$totalSizeRequested += $mySortedScriptSizeTable[$file]
    }    
    $numberCharsProcessed = 0
    sleep 2 # this code executes too quickly to see the progress bar so slow it down
    write-progress -Activity "Progress Example" -status Beginning `
      -CurrentOperation "Initialization complete" -PercentComplete 5
    sleep 2 # this code executes too quickly to see the progress bar so slow it down
  }

  process {
    foreach ($file in $files) {
      $thisFileSize = $mySortedScriptSizeTable[$file]

      # Process block takes 90% of the time to complete (90% is arbitrary)
      $percentProcess = 90 * ($numberCharsProcessed / $totalSizeRequested)
      write-progress -Activity "Progress Example" -status "Processing requested files" `
        -CurrentOperation "Starting $file" -PercentComplete (5 + $percentProcess)

      "File $file requested. Size = $thisFileSize. Sorted content follows"
      $mySortedScriptTable[$file]

      $numberCharsProcessed += $thisFileSize
      $percentProcess = 90 * ($numberCharsProcessed / $totalSizeRequested)
      write-progress -Activity "Progress Example" -status "Processing requested files" `
        -CurrentOperation "Starting sleep after $file" -PercentComplete (5 + $percentProcess)

      sleep 2 # slow it down for purposes of demo
    }
  }

  end {
    write-progress -Activity "Progress Example" -status "Final processing" `
      -CurrentOperation "Calculating the fun we had with this example" -PercentComplete (95)
    sleep 2
    write-progress -Activity "Progress Example" -status "Final processing" `
      -CurrentOperation "It's looking like we had mucho fun" -PercentComplete (97)
    sleep 2
    write-progress -Activity "Progress Example" -status "Final processing" `
      -CurrentOperation "Yes, a lot of fun was had" -PercentComplete (99)
    sleep 1
  }
}

progress script1.ps1, script2.ps1, script3.ps1
  • Thank you for this sample, but is doesn't really solve my problem. The problem i have is how to determine the % progress in the process { ... } block. Since it works on $_ in pipeline mode, i have no way of knowing how far i am. Can you help with that? – oɔɯǝɹ Jul 12 '13 at 6:20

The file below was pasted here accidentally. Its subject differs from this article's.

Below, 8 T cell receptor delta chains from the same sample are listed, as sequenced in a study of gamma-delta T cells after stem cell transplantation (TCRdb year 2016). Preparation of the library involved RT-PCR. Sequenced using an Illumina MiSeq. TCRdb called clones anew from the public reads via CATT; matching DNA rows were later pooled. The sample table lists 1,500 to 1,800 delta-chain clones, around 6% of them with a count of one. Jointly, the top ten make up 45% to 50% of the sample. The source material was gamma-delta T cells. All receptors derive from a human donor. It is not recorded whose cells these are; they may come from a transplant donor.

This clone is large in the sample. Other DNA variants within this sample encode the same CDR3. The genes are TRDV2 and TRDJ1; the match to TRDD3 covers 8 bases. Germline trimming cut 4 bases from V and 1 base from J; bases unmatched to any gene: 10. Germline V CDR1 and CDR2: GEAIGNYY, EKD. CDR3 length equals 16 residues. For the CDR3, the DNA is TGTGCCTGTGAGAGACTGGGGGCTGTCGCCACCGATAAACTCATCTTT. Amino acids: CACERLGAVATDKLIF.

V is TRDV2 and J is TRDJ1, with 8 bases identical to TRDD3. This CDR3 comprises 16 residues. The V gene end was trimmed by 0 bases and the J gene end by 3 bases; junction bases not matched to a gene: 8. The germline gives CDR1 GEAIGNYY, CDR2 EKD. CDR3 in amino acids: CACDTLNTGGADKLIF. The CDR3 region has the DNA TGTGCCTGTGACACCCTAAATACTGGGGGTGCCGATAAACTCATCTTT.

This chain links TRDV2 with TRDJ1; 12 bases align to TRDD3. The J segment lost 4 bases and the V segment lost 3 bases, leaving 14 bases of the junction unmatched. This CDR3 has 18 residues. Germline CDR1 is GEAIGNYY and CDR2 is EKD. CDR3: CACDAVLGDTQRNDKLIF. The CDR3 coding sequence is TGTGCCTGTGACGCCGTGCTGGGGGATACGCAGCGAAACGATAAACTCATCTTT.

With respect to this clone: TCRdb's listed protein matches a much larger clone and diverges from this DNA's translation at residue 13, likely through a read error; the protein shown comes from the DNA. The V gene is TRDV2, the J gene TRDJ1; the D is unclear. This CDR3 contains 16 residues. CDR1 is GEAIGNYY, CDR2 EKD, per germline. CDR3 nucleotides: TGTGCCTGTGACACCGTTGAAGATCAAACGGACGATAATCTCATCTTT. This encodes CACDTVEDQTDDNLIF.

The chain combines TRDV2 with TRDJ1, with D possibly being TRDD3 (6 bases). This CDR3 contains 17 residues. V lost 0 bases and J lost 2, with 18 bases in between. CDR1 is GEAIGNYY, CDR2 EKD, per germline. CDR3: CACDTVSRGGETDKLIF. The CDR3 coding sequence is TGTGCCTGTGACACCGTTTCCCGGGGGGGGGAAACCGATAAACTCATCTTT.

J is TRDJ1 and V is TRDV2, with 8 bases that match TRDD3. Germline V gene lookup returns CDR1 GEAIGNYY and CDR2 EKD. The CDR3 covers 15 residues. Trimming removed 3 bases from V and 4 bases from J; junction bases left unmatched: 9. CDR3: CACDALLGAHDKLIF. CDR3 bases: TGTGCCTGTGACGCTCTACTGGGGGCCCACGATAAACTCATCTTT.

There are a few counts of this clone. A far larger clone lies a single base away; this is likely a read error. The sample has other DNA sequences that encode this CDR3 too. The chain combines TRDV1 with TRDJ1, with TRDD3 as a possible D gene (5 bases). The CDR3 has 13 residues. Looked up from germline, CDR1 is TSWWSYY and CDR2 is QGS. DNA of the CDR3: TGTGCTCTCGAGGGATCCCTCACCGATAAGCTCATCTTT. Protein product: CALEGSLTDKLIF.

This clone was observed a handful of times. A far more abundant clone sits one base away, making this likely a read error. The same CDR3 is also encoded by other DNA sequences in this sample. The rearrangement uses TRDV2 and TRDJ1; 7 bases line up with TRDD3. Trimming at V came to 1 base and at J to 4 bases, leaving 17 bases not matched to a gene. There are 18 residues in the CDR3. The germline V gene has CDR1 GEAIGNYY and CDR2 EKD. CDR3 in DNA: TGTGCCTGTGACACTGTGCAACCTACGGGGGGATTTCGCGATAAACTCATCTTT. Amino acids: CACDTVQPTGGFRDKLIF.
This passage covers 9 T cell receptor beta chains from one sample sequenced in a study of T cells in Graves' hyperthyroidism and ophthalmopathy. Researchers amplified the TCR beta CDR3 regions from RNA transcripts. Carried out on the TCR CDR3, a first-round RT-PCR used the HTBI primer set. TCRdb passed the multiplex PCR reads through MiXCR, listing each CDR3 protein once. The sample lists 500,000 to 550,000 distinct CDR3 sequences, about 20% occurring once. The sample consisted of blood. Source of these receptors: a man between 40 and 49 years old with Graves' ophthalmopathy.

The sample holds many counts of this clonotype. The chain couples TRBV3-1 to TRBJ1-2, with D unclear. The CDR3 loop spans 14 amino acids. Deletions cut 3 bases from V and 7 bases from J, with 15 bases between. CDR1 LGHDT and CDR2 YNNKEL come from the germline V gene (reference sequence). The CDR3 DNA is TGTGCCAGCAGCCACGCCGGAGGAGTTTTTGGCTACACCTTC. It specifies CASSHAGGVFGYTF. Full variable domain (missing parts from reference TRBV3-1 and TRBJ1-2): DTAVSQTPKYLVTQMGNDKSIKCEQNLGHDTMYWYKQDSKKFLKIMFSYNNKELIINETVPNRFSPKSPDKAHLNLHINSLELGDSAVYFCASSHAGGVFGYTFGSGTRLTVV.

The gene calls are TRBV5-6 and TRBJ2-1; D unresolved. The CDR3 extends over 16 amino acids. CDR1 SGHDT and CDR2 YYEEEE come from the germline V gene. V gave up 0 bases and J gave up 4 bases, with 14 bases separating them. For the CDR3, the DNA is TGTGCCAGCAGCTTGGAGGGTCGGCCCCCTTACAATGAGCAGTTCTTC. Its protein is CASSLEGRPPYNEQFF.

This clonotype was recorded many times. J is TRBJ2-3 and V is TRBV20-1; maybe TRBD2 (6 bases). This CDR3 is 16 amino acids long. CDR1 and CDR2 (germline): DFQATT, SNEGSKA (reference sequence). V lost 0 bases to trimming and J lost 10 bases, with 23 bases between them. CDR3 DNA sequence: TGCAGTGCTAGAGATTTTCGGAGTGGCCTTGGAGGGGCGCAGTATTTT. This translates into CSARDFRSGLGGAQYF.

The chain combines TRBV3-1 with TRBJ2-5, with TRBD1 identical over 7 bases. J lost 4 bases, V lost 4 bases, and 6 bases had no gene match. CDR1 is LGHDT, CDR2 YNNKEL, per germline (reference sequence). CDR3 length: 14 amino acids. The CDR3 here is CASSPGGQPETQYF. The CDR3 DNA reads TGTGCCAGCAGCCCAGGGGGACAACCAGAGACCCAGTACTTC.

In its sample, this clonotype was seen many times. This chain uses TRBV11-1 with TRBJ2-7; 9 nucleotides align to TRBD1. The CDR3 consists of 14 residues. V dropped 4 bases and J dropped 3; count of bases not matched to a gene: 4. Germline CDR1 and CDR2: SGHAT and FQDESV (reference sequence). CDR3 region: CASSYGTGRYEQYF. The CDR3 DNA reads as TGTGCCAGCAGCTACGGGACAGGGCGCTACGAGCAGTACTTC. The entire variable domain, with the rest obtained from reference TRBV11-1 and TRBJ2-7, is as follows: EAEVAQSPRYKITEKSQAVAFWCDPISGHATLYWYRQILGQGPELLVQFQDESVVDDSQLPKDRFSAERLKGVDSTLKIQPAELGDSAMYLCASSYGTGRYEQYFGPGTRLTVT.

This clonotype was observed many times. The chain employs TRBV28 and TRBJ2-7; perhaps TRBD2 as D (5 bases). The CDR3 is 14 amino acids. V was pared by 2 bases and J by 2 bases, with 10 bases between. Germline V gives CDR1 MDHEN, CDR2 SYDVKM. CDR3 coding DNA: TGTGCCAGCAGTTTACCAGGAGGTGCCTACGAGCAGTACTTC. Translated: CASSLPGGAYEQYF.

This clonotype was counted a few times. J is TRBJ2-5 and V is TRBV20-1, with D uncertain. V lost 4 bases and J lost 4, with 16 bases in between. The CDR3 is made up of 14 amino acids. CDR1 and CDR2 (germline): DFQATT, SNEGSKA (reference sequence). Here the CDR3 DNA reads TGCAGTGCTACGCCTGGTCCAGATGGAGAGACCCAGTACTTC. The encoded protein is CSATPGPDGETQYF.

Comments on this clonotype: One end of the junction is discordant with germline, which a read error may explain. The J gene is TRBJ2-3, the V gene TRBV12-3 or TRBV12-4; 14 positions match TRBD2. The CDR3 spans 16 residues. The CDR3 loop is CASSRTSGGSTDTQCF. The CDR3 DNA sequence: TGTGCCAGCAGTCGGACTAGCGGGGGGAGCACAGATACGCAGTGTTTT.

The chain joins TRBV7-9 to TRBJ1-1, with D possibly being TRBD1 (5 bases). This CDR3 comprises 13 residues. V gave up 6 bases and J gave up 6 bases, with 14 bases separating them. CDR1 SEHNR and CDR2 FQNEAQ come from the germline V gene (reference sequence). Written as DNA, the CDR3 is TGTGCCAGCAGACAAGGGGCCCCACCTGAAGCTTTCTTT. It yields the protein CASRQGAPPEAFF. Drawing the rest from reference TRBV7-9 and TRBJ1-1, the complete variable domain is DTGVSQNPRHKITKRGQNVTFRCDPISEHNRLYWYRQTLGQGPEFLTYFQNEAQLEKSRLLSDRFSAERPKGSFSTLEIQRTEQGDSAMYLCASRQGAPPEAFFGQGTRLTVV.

I publish the Write-ProgressEx cmdlet to avoid routine code. Try it.

Project https://github.com/mazzy-ax/Write-ProgressEx


I want to display a progress bar using Write-Progress, that increment for every item in the pipeline.

Use Write-ProgressEx switch -Increment.

The cmdLet store Total and Current. It automatically calculate PercentComplete and SecondsRemaining.

How can i determine the progress (% complete)?

  1. The cmdlet Write-ProgressEx calcaulte -PercentComplete automatically if developer provide Total and Current. The cmdlet increment Current if switch -Increment specified.

  2. Developer can use Get-ProgressEx to get actual values of parameters.

See examples https://github.com/mazzy-ax/Write-ProgressEx/tree/master/samples


More details:

Write-ProgressEx extend the functionality of the standard powershell cmdlet. It provide a simple way to use -PercentComplete and -SecondsRemaining switches.

The cmdlet:

  • works with pipe;
  • works with empty activity string;
  • automatically displays totals;
  • automatically calculate percents;
  • uses [system.diagnostic.stopwatch] to calculate remaning seconds;
  • completes all inner progresses if no parameters;
  • stores totals, current values and actual parameters into the module hashtable;
  • provide get/set cmdlets to access actual parameters

Note: the cmdlet is not safe with multi-thread.

  • Could you explain how implementing your cmdlet will help to solve the user's problem in the answer? At present it's not clear. – Peter David Carter Aug 8 '17 at 10:05
  • 1
    Thank you. Done. – mazzy Aug 8 '17 at 10:50